Edited by gymenii - 8/12/11 at 1:51pm
post #6 of 7
109R1212H1D041 means that this is a fan specially made for a customer. Normal 109R1212H101's draw 0.5A, which means 6W running, perhaps 12W on startup, which shouldn't strain any controller at one fan per channel.

Is this strictly a Voltage controlled fan? No PWM? Just my academic curiosity here.

I can't see how the controller ever passed current. How could the traces just vanish? Were the traces not copper, but a water-soluble substance that dissolved in your humid air? You're in Malaysia, after all. Or is your computer in a climate controlled setting where humidity is not a problem.

From your fans to the controller failure, you have set us out a lovely situation.
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alpha updated
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secundus
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CPUMotherboardGraphicsRAM
i7 4790k Gigabyte GA-Z97X Gaming-7 Intel HD4600 Crucial Ballistix Sport Very Low Profile 8GB Ki... 
Hard DriveCoolingOSMonitor
Samsung 840 EVO 500GB Prolimatech Megahalems Rev. C Windows 8.1 Home Premium 64-bit Acer K242HL 
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post #7 of 7
Thread Starter 
Quote:
Originally Posted by gymenii View Post
Hi, sorry to see this. A couple things catch my eye... I don't see any burning or burn marks which I would expect to see if the PCB trace blew off, especially around the molex 12v input. It looks more like a mfg defect... and it would not surprise me that this controller got QA passed and unfortunately failed on you.

Also, just speculating here.. you may have pushed the controller to its limit with your six SD fan's, (ie, can't actually deliver 30w per channel across all six channels)

Did you have multiple fans connected on one channel or just one fan? Possibly a power surge from the PSU? Did you measure the voltage between the two points? Or other points on the PCB? Are you getting 12v or something else?

Connecting the AP-31's possibly shorted something?

btw, nice fix
I connected single fan to single channel. my AP-31 is on another 4-pin molex power source. I'm guessing a power surge too since one of the power phase of my house went out due to spark on the wire.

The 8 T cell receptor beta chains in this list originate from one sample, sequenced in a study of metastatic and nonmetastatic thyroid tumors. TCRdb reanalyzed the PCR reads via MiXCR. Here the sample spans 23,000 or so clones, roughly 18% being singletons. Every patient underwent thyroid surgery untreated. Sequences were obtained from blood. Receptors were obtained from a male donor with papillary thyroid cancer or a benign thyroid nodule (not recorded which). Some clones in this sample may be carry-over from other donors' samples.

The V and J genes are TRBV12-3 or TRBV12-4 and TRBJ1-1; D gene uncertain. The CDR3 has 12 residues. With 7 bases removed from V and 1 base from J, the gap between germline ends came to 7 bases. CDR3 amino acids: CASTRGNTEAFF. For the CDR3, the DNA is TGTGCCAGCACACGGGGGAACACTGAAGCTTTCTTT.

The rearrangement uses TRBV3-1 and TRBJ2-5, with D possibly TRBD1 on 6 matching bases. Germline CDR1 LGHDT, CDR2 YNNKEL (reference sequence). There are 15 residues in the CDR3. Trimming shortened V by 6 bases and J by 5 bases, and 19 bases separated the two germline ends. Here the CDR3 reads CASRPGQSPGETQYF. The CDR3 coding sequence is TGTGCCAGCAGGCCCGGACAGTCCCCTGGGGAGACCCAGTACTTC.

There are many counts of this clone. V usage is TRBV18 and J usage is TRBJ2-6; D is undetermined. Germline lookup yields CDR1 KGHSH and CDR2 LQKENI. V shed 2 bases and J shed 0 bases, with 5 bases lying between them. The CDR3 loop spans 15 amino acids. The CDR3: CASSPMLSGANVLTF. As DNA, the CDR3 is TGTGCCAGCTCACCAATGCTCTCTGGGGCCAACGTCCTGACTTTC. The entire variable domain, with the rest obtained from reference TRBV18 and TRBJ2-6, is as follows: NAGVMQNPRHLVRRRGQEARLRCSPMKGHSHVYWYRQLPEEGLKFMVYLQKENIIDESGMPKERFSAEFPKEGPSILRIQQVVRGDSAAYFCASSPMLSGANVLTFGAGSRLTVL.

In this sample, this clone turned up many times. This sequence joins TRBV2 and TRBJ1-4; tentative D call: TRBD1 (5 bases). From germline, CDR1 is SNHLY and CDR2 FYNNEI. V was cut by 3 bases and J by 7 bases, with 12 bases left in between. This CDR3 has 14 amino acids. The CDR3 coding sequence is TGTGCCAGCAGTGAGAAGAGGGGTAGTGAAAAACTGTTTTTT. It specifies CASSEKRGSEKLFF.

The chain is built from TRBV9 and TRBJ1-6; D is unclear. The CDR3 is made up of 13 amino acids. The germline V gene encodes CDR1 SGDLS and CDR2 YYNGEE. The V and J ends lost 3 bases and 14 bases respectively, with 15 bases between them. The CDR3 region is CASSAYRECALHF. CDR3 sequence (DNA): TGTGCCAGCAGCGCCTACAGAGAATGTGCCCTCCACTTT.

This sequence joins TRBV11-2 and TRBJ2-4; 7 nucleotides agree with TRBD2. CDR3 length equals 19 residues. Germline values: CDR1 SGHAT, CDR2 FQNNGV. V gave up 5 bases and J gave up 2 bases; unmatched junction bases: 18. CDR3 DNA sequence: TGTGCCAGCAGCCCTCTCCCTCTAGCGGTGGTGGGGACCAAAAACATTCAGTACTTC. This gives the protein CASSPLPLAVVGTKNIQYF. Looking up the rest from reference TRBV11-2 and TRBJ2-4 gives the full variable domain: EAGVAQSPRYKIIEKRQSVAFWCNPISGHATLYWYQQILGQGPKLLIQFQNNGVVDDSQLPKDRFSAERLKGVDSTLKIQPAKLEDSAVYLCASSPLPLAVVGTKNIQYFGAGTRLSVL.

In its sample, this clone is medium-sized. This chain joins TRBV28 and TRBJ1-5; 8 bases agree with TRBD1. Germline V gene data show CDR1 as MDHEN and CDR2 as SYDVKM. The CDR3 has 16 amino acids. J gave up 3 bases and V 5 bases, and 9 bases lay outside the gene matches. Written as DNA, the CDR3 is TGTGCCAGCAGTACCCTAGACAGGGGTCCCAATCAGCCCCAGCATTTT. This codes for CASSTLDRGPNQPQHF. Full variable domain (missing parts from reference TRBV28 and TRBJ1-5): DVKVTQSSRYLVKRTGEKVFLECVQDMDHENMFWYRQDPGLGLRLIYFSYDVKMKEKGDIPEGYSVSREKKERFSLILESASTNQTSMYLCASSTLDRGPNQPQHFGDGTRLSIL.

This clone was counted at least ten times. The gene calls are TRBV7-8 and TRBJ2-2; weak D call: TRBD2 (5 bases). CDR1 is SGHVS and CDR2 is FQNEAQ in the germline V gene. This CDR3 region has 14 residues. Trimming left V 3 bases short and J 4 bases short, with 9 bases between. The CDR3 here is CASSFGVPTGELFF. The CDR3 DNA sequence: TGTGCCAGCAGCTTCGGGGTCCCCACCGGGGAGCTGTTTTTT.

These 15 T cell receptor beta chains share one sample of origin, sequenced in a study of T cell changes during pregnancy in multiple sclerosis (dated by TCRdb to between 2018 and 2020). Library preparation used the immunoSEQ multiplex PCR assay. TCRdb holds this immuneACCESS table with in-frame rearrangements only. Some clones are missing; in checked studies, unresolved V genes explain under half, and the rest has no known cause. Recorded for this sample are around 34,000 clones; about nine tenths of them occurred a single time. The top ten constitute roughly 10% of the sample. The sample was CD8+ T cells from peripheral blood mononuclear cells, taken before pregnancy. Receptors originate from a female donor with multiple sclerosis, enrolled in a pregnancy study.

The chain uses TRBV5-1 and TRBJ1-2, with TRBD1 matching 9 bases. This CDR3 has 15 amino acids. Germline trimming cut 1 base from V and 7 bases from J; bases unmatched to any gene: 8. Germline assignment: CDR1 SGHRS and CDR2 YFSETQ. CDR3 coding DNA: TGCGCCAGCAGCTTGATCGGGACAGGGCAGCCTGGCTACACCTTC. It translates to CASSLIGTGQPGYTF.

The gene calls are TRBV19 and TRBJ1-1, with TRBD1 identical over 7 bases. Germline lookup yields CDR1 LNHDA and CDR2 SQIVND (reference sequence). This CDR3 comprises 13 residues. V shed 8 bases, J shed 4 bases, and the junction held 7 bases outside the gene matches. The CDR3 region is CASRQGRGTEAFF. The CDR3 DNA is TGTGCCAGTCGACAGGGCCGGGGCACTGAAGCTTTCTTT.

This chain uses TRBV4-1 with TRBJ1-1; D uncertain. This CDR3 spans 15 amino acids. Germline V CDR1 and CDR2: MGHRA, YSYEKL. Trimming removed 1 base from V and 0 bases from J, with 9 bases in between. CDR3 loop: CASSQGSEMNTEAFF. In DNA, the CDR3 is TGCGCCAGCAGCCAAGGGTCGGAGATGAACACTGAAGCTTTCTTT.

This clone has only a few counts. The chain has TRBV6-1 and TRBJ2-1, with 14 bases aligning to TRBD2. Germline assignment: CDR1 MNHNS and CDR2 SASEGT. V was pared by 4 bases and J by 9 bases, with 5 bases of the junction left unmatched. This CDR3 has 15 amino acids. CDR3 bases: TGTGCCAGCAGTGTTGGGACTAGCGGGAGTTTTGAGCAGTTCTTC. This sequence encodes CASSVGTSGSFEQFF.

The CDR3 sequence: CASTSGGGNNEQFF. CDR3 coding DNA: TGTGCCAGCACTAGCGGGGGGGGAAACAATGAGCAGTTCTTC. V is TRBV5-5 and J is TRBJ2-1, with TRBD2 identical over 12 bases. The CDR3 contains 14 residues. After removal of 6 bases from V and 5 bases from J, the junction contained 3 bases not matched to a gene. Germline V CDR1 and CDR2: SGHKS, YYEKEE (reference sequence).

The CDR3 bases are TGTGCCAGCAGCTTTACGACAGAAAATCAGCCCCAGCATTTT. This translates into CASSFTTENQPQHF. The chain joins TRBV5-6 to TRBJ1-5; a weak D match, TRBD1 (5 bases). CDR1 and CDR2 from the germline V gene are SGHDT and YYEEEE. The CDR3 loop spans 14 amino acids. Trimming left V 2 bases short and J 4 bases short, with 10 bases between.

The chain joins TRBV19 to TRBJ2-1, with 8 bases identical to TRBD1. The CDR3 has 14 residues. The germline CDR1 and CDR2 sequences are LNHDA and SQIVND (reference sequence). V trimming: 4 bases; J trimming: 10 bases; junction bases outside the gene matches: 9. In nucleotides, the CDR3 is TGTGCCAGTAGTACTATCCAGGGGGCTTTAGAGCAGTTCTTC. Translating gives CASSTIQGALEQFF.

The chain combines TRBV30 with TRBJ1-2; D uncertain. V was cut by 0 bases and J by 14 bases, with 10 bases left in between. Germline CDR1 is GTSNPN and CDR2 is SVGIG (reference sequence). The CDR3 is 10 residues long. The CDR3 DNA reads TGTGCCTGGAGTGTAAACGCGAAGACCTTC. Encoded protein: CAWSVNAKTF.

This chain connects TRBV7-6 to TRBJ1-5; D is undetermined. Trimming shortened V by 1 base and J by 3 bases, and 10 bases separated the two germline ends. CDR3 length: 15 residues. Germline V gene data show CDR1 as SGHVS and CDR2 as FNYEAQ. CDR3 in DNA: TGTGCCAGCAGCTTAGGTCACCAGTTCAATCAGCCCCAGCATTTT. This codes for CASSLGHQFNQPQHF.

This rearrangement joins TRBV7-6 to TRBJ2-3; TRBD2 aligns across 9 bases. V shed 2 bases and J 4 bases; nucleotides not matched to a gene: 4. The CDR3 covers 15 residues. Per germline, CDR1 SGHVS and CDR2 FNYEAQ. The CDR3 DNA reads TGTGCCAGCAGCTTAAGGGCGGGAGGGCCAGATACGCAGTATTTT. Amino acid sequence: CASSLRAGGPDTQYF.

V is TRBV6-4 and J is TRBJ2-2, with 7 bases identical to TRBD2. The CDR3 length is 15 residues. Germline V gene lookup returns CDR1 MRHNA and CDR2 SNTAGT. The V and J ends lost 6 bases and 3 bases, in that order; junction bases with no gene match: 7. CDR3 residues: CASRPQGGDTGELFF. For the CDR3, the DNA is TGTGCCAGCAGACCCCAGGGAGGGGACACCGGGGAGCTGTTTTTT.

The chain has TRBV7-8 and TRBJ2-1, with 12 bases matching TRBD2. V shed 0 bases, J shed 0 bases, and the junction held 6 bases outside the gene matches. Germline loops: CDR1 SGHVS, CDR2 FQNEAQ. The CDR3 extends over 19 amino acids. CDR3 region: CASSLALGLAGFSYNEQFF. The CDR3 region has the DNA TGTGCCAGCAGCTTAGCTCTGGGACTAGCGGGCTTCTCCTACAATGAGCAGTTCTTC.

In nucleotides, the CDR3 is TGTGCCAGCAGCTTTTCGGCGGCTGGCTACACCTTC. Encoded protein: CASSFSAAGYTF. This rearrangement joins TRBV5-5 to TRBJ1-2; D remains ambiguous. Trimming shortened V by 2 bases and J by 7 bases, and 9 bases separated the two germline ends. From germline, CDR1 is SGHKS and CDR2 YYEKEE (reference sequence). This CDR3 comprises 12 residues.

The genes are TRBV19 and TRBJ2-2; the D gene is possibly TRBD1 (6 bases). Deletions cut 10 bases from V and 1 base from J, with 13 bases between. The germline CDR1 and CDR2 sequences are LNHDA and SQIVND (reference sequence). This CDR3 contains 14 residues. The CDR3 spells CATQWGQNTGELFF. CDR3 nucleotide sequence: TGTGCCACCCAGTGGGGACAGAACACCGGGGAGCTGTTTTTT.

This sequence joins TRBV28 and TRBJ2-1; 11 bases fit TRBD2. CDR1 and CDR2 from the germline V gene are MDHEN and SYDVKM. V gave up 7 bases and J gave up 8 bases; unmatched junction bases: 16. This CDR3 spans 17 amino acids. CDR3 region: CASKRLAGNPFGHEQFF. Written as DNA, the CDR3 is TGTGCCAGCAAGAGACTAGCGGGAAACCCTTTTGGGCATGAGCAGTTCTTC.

Quote:
Originally Posted by ehume View Post
109R1212H1D041 means that this is a fan specially made for a customer. Normal 109R1212H101's draw 0.5A, which means 6W running, perhaps 12W on startup, which shouldn't strain any controller at one fan per channel.

Is this strictly a Voltage controlled fan? No PWM? Just my academic curiosity here.

I can't see how the controller ever passed current. How could the traces just vanish? Were the traces not copper, but a water-soluble substance that dissolved in your humid air? You're in Malaysia, after all. Or is your computer in a climate controlled setting where humidity is not a problem.

From your fans to the controller failure, you have set us out a lovely situation.

yes, I agree on that, the sanyo denki shouldn't even make the heatsink hot.
Its a voltage controlled fan, its under H101 family so I guess no PWM but the wattage draw is so small I dont even bother to do PWM on it.
I think the 18W DDC pump I connected to the controller when I'm filling my loop create the root of this mess or maybe a power surge from my house but that will fried my PSU first, no?
and yea Malaysia is tropical country where rains and sunshine through out the whole year but I don't think the air in my area are humid enough to cause these and no climate control here